It’s Official: Prince’s Estate Manager and Universal Music Group Move to Nullify Recorded-Music Deal

Prince’s Estate Manager and Universal Music
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UPDATED: As expected, Universal Music Group and Comerica Bank, the manager of Prince’s estate, are moving ahead with plans to terminate the $31 million recorded-music deal announced earlier this year. On Thursday Comerica Bank, the estate’s manager, filed a motion to approve rescission of the the agreement based on “claims of conflicting rights to sound recordings.” According to an announcement at the time, those recordings comprised most of Prince’s released work after he ended his initial deal with Warner Bros. in 1996 as well as unreleased material, but also rights to certain recordings within that initial Warner deal; Warner is disputing those terms and the motion states that Universal is insistent on a rescission of the agreement announced in February, claiming “Universal was defrauded by the Estate and its former representatives to enter into the License Agreement under false pretenses.”

The motion will be presented before Judge Kevin Eide on May 31.

A significant portion of Comerica’s motion is directed at the conduct during the negotiation of L. Londell McMillan, one of two former advisers to the estate, who negotiated the deal on its behalf. “Warner Bros. Records has claimed that the Special Administrator [McMillan] sold rights to Universal Music Group that Warner Bros. Records already holds based on its previous agreements with the Decedent,” the motion reads. Sources tell Variety that McMillan and the other former adviser, Charles Koppelman, received a 10% commission on the deals they negotiated, which also include music-publishing, merchandise and performing-rights agreements.

McMillan responded to Variety: “This is a contractual interpretation issue and an issue of whether the personal representative desires to defend the assets of the estate — not a fraud issue. I find it inappropriate and absurd for anyone to suggest that L. Londell McMillan committed any kind of fraud over a contractual-interpretation issue that many lawyers reviewed. I look forward to our legal response and the response from the other parties who helped negotiate these agreements. The struggle continues.”

Representatives for Koppelman, Warner, Universal and Comerica either declined or did not immediately respond to Variety‘s requests for comment.

In a separate order made public on Friday, Prince’s six heirs were officially named: Omarr Baker, Alfred Jackson, Sharon Nelson, Norrine Nelson, John R. Nelson and Tyka Nelson. The six had been long considered to be the presumed heirs, and McMillan’s status as advisor to three of them, John, Norrine and Sharon Nelson, was confirmed.

The motion references multiple attempts by Comerica over the past three months to salvage the deal, but Universal insisted on a rescission, claiming that it “was a product of ‘material misrepresentations’ made by the Special Administrator and its representatives” and threatened to “immediately sue the Estate if it did not agree to rescind the agreement.” Sources tell Variety that Universal is opposed to any attempt to salvage because the financial terms of the deal were negotiated so specifically that a complete renegotiation would be necessary.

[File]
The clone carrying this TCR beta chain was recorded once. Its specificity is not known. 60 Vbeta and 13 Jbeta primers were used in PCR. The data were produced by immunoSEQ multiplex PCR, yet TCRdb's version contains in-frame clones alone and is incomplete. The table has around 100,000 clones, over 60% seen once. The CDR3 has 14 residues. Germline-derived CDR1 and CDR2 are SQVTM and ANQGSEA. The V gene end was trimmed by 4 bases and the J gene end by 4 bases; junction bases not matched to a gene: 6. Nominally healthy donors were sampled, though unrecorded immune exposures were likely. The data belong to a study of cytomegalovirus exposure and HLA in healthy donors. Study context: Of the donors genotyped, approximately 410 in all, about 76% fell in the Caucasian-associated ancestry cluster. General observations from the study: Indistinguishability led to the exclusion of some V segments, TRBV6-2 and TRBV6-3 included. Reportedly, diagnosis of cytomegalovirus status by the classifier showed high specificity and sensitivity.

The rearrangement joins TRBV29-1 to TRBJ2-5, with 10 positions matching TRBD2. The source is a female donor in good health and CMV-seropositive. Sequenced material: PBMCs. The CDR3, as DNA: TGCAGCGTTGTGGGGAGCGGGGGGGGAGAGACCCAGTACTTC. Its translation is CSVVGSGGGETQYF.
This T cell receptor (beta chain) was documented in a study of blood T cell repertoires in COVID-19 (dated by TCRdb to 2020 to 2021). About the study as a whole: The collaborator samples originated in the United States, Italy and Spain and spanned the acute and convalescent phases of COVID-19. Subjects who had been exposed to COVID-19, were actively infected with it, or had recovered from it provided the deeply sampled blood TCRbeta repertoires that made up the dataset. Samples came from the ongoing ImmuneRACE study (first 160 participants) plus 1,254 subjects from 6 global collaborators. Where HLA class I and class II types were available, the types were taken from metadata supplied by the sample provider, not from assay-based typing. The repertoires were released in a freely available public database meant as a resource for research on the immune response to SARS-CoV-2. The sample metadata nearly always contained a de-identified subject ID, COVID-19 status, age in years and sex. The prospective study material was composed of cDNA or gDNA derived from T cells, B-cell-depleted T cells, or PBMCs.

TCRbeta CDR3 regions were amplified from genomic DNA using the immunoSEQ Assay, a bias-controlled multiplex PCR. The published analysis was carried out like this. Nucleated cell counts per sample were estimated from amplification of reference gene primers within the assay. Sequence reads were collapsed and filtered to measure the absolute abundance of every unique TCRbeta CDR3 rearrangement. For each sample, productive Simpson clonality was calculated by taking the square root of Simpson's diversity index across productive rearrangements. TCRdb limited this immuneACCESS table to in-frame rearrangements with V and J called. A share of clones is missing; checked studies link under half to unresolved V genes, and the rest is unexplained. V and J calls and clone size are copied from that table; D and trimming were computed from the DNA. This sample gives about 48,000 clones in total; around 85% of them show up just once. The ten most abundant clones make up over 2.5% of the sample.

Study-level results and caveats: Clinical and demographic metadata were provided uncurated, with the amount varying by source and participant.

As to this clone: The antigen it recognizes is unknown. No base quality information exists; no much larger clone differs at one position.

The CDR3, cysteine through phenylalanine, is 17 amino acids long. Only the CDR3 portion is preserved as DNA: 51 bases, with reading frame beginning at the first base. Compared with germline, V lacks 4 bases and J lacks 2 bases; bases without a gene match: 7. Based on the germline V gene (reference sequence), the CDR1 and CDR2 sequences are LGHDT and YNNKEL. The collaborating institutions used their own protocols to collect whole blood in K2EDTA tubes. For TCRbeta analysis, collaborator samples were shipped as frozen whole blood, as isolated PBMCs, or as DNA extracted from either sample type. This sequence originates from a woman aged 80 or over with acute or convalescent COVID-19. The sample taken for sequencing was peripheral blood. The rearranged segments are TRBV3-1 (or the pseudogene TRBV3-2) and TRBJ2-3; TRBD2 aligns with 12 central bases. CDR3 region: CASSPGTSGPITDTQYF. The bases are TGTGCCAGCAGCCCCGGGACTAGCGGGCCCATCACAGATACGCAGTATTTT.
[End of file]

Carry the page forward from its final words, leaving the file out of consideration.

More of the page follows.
How these conflicting claims took place is unclear, but a heavily redacted portion of the motion reads: “The Special Administrator and its representatives did not obtain copies of the Decedent’s [earlier] agreements with Warner Bros. Records during the time they negotiated with Universal Music Group and executed the UMG Agreement.”

The motion references multiple agreements between Prince or his estate and Warner Bros. — dated 1977, 1983, 1986, 1991, 2014 and October 2016 — which McMillan ultimately reviewed but was unable to provide to Universal due to confidentiality provisions Warner declined to waive.

Confusion over the deal, which covered much of Prince’s recorded works after the termination of his 19-year-long initial deal with Warner Bros. in 1996, began as soon as it was announced in February. The announcement said that “beginning [in 2018], UMG will obtain U.S. rights to certain renowned Prince albums released from 1979 to 1995” — the years that the artist was signed with Warner Bros. Records and released his most commercially successful recordings by far, including the “1999,” “Purple Rain,” “Parade,” “Batman,” and “Diamonds and Pearls” albums. However, Prince had cut a new deal with Warner in 2014, negotiated in part by Van Jones, that sources say garnered him the rights to the majority of his work released on the label (albeit with certain key exceptions).

McMillan and Koppelman were replaced as advisers in April by Spotify’s head of creative services, Troy Carter.

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    1. Jane Hinner says:

      So the lawyer used to draft this original agreement (now voided) was the law firm owned by Koppelmans son in law. Koppelman is a sleaze.

    2. Timely Comment says:

      So WARNER BROS still has the rights for Prince’s records?

      Wonder if they’ll finally release CRYSTAL BALL as the 3-record opus Prince wanted it to be? Which WB forced their ex-‘Slave’ to reduce it to the double-album SIGN O’THE TIMES and become an unpronounceable symbol/TAFKAP.

      (They similarly screwed Frank Zappa and LÄTHER in the ’70s— WB Records “suits” over musician “creatives”. I guess the present-day composer has a business elevator take him down…)

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